Here's How You Can Stay Alert When It Comes To Online Sexual Harassment

Published on 26 Apr 2018 . 1 min read

online sexual harassment online sexual harassment

A  2015 UN report - ‘Cyber Violence against Women and Girls: a Worldwide Wake-Up Call’ - states, online violence is just as lethal to women as physical violence, and has warned that women are growing even more vulnerable to cyber violence as internet access spreads to more areas. It estimates that 73% of women have endured cyber violence and that women are 27 times more likely than men to be harassed online.

Cyber harassment includes stalking, offending a person online with unwanted sexually explicit messages, and threats of violence or hate speech. The most disturbing form of online violence is non-consensual pornography.

Research shows that an estimated one in 10 women, globally, have already experienced some form of cyber violence since the age of 15.

We talked to women from different walks of life united due to the existence of cyber-harassment.

A stand-up poet and a literature student, Shabnam, talks about her perception of cyber harassment -

“Since the age of 15, most of us start experiencing some form of sexual harassment. Online harassment involves stalking or offending a person with sexually explicit texts/pictures and also with threats of violence. It's high time for the women in India, or in any other place apart from India, to speak for themselves and take a solid stand against the harasser. But instead, what we all do is either ignore or block the assailant because we are worried about the consequences.

We the Millennials, who have spent more than half of our lives being 'online', are vulnerable to such odious activities. One should have enough guts and the confidence to speak against it, by either reporting it to the particular website or by clicking screenshots of the conversation as proofs. We are women of strong character and must emerge even stronger over the period of time, making it through all the pros and cons of social media.”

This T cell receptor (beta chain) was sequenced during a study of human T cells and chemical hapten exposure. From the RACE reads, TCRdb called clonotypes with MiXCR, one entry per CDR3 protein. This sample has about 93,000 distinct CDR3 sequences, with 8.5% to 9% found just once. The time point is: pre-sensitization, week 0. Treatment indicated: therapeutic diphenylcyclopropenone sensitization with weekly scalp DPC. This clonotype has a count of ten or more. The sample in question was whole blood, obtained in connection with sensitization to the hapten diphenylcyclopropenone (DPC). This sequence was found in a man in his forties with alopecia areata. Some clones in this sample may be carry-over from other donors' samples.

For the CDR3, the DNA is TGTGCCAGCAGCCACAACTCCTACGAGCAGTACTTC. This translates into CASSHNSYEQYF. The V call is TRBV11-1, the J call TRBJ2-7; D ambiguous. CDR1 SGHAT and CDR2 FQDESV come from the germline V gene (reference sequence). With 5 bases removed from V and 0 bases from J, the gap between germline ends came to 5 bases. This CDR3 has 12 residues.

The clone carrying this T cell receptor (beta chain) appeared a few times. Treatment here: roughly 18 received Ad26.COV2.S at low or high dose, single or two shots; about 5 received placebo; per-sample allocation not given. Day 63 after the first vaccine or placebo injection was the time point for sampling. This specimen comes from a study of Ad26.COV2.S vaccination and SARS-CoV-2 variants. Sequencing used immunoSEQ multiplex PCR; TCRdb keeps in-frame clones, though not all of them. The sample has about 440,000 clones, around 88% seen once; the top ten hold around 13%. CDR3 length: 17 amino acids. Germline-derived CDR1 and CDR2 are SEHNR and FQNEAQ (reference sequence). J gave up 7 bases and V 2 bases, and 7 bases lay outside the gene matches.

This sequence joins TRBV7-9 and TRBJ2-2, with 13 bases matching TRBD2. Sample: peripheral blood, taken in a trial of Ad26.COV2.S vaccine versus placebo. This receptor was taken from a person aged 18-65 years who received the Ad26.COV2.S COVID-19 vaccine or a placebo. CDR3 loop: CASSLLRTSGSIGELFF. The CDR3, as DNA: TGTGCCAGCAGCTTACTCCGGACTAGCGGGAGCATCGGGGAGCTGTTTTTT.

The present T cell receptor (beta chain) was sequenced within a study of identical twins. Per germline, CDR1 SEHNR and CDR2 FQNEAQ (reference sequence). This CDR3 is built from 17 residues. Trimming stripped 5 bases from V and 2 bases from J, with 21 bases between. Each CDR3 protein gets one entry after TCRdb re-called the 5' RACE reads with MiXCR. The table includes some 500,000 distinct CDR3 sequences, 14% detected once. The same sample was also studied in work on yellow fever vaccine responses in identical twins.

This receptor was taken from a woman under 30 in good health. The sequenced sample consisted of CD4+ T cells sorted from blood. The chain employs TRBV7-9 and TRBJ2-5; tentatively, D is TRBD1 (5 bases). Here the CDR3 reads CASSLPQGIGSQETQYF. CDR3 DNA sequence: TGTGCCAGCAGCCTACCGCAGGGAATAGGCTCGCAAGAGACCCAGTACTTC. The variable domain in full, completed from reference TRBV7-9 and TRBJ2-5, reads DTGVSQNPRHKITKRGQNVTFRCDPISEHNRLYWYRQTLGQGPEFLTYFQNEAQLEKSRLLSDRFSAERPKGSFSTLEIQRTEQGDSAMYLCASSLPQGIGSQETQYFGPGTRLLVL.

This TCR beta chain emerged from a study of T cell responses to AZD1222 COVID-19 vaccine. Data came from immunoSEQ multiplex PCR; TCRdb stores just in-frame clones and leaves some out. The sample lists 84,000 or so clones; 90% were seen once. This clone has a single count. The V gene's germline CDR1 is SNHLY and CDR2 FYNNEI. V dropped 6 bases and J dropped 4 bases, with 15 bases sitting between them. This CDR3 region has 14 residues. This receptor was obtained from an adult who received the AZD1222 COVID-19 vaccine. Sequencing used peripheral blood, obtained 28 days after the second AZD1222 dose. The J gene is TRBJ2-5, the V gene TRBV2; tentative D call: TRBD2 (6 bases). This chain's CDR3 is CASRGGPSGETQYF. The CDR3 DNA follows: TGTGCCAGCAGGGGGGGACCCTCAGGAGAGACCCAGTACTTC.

How To Make Yourself Safe Online?

#1. Regularly Check and Update Privacy Settings

While you are on social media make sure to regularly check and update your privacy settings. It’s better to always be aware of who can see what you’re posting online.

#2. Don’t Share Your Social Media Credentials

Do not give anyone access to your social media platforms. You should also maintain a habit of regularly changing your passwords.

#3. Be Cautious with What You Share Online

Do not share pictures with any stranger online. If you like someone and they ask for nudes, it’s better to know them better before doing something so drastic.

While being on the internet can help you make connections, advance your knowledge, even help you start a business, however, the online space doesn’t come harassment-free. So what can you do in such a situation, where not being online isn’t even an option we should ever consider?

Asma Shah, an entrepreneur who created her business through an online mechanism, further deliberates about her journey while dealing with harassment in an online space -

“The best thing is to confront. It not only deters the harassment you are facing but I believe it deters these miscreants for future also. The victims are both men and women. I have a lot of friends who face this kind of harassment in the most ‘decent’ and unsuspected place i.e work. Sometimes victims feel too weak to defend themselves due to the seniority of the perpetrator. Even at times, the HR doesn't seem supportive, especially if the victim is a male but you should always take a stand THE FIRST time it happens and create a scene if needed. It is better to live with that than being harassed.”

When you are being harassed online you should immediately report the offenders via official, never suffer in silence. Online mechanisms like Facebook allow you to report people for harassment and even block them from contacting you. You can also take a legal recourse while dealing with the harassers.

Steps in enabling this:

“Social media is a great thing, especially Twitter. They record all the threats, incriminating evidence and fake news cyberbullies and their gangs put out there to harass an individual. It's out in public, is traceable and it's all for law enforcement to see. The act of harassing an individual online through "cybergangs" is a worse crime than what they are posting about that individual.